India, which recently celebrated its 68th Republic Day, is focusing heavily on promoting a cashless economy and increasing digital literacy, and rightly so. Though the country has the second highest number of Internet users, it still has a long way to go as far as Internet penetration is concerned. For some perspective, the country has a population of more than 1.3 billion, and the total number of Internet users is reportedly just around 462 million as of 2016. This means the Internet penetration is about 37%, which is shockingly low. The Digital India campaign thus holds major significance considering the current digital climate in the country.
In a bid to share the story of digitization over the last decade and a half, BRIDGEi2i’s Vizards have created visualizations on Tableau. The visualization below shows the relative impact of the Internet across the globe. China, India, and the US are the countries with the highest number of Internet users (in that order). The visualization also covers the following insights:
- Fixed broadband penetration
- Internet penetration and GDP rank
- Penetration of mobile cellular subscription
To interact with the visualization, follow the link: http://tabsoft.co/2kMSE5N
The second visualization below focuses completely on India. The major insights relate to social media app usage, digital payment channels, digital payment versus offline payment, and general online behavior.
In an effort to improve the digital climate, Prime Minister Narendra Modi set the Digital India campaign in motion in July 2015. Soon after, many high-profile CEOs, both home-bred and non-native, expressed their interest in investing in the campaign. The Indian government has received about $50 billion (3.3 lakh crores) so far, Reliance Industries and the Aditya Birla Group being the top contributors.
There are three primary goals of the campaign:
- To improve IT infrastructure across the country
- To promote the widespread use of digital services
- To increase digital literacy, especially in rural areas
To further promote a digitized economy, Prime Minister Modi announced a disruptive new policy on November 8, 2016, which shook the 1.3 billion strong nation. On the same day, at the stroke of midnight, he declared that all Rs. 500 and Rs. 1,000 notes would cease to be legal tender. That was 86% of the currency notes in circulation. This demonetization move had two more objectives – to cripple the black market, which primarily depends on hard cash, and ensure that citizens are paying their taxes.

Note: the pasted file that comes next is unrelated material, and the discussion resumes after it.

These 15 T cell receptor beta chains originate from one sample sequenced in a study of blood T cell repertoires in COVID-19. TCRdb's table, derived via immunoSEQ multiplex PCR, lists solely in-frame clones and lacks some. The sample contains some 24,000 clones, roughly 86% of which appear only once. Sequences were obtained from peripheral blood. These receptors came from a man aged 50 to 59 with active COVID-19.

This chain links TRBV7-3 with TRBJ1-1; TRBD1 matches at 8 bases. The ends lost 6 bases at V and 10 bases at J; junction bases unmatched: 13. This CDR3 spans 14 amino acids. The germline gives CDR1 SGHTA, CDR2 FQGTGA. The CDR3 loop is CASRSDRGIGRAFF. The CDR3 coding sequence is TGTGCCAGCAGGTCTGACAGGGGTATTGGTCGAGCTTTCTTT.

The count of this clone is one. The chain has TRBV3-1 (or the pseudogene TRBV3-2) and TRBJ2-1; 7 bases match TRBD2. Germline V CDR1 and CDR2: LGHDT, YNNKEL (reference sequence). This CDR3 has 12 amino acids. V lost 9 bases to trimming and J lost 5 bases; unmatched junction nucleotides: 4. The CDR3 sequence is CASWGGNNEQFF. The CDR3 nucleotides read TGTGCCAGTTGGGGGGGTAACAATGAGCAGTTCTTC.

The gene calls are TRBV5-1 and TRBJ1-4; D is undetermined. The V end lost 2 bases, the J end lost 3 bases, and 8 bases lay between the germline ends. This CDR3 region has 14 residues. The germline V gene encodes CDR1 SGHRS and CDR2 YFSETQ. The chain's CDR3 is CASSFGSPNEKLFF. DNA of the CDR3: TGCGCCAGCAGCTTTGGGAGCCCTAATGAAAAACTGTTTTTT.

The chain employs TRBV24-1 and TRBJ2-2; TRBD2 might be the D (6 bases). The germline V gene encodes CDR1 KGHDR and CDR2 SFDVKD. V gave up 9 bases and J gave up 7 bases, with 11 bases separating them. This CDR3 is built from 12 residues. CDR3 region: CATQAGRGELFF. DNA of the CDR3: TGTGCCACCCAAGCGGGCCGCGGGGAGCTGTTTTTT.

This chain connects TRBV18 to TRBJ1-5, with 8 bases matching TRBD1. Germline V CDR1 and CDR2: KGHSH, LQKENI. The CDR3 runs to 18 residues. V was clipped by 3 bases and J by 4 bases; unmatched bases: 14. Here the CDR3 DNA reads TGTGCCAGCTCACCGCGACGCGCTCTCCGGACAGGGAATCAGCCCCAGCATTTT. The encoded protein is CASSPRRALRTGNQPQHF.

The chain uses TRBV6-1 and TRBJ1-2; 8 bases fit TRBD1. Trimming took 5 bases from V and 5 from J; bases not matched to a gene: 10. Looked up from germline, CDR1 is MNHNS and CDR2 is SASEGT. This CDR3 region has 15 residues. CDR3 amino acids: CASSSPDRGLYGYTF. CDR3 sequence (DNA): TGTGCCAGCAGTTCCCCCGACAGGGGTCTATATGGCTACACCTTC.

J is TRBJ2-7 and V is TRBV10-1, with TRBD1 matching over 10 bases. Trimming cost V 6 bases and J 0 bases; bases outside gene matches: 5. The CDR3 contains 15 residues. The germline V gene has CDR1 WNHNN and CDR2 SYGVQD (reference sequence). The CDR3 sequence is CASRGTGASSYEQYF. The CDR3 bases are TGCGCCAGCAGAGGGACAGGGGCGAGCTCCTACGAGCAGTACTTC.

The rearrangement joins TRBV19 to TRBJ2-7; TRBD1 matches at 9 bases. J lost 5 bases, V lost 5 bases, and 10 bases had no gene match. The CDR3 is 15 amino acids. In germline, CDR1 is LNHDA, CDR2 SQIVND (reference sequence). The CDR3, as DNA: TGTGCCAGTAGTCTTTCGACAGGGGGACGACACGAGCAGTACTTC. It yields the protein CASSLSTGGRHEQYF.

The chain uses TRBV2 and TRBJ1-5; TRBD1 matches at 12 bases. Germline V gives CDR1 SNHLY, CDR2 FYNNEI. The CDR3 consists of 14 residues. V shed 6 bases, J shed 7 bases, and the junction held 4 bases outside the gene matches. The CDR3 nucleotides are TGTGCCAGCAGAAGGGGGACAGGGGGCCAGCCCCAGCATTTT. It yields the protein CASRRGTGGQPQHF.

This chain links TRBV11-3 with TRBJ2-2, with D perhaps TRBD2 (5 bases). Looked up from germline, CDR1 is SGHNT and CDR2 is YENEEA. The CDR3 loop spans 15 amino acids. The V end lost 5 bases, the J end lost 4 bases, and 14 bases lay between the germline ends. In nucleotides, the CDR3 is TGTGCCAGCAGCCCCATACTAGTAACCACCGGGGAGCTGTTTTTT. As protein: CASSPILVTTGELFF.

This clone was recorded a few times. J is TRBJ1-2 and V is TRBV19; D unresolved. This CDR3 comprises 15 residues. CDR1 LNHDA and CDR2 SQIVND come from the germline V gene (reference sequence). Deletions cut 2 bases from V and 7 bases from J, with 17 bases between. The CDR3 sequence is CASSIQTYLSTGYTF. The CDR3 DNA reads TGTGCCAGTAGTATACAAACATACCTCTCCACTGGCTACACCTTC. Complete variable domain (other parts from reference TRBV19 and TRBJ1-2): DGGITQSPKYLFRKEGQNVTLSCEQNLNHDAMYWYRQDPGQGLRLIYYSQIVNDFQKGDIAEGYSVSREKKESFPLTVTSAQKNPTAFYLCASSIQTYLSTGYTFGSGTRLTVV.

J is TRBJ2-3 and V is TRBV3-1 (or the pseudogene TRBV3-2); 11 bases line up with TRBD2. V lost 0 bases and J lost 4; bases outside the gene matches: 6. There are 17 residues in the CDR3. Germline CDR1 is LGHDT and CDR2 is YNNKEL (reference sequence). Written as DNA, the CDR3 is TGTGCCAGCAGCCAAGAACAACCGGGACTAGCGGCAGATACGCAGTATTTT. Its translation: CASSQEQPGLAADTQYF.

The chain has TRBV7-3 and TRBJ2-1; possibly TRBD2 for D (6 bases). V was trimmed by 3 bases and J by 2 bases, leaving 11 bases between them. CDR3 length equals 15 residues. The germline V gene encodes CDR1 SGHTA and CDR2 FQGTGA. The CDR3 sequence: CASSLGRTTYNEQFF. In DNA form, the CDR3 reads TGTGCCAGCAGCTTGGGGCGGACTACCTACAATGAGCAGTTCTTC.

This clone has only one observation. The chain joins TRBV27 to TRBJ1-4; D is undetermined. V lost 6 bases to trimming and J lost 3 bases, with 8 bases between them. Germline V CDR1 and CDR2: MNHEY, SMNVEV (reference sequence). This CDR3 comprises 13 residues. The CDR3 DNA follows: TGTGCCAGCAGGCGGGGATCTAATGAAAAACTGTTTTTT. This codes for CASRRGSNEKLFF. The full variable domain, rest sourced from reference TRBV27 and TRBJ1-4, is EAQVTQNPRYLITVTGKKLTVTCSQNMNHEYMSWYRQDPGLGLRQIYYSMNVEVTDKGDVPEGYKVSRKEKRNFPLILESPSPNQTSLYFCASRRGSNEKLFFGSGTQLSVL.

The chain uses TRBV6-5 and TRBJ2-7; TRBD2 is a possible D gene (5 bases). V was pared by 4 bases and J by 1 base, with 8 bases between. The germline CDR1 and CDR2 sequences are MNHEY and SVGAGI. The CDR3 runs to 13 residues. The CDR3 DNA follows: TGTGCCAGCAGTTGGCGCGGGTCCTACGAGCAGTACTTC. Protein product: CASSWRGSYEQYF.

As per a study by the industry lobby group Assocham and business consulting firm RNCOS, the average retail transaction will likely increase from Rs. 500-700 in 2016 (pre-demonetization) to Rs. 2,000-10,000 in the near future. Also, mobile wallet transactions will probably grow from 5 crores in 2016 to 26,000 crores in 2022, which is a YoY increase of 160%. As incredible as these figures seem, we are just talking statistics. The nation still has a lot to achieve in terms of overcoming infrastructural hindrances like poor or limited Internet speeds and unreliable networks.
Even when developing countries are taken into consideration, India lags far behind with regard to average Internet speed. The average speed in the country is just 4.1 Mbps, while the speeds in countries such as Sri Lanka and Thailand are 6 Mbps and 11.7 Mbps, respectively. Moreover, a joint study by Assocham and Deloitte stated that 950 million people in India don’t have Internet access despite the availability of affordable mobile data plans and smartphones as well.
The adoption of cloud services, business analytics platforms, and network virtualization technologies is set to increase significantly in India. However, Digital India will become a true success only when last-mile connectivity becomes a reality. The government, along with private stakeholders, must work toward improving tele-density and Internet availability, especially in rural areas. TRAI has reported that Internet availability is at 51% in rural areas and 153% in urban areas. Fixing this massive imbalance would subsequently lead to a constant increase in digital literacy and thus pave the way for transitioning into a digitized economy.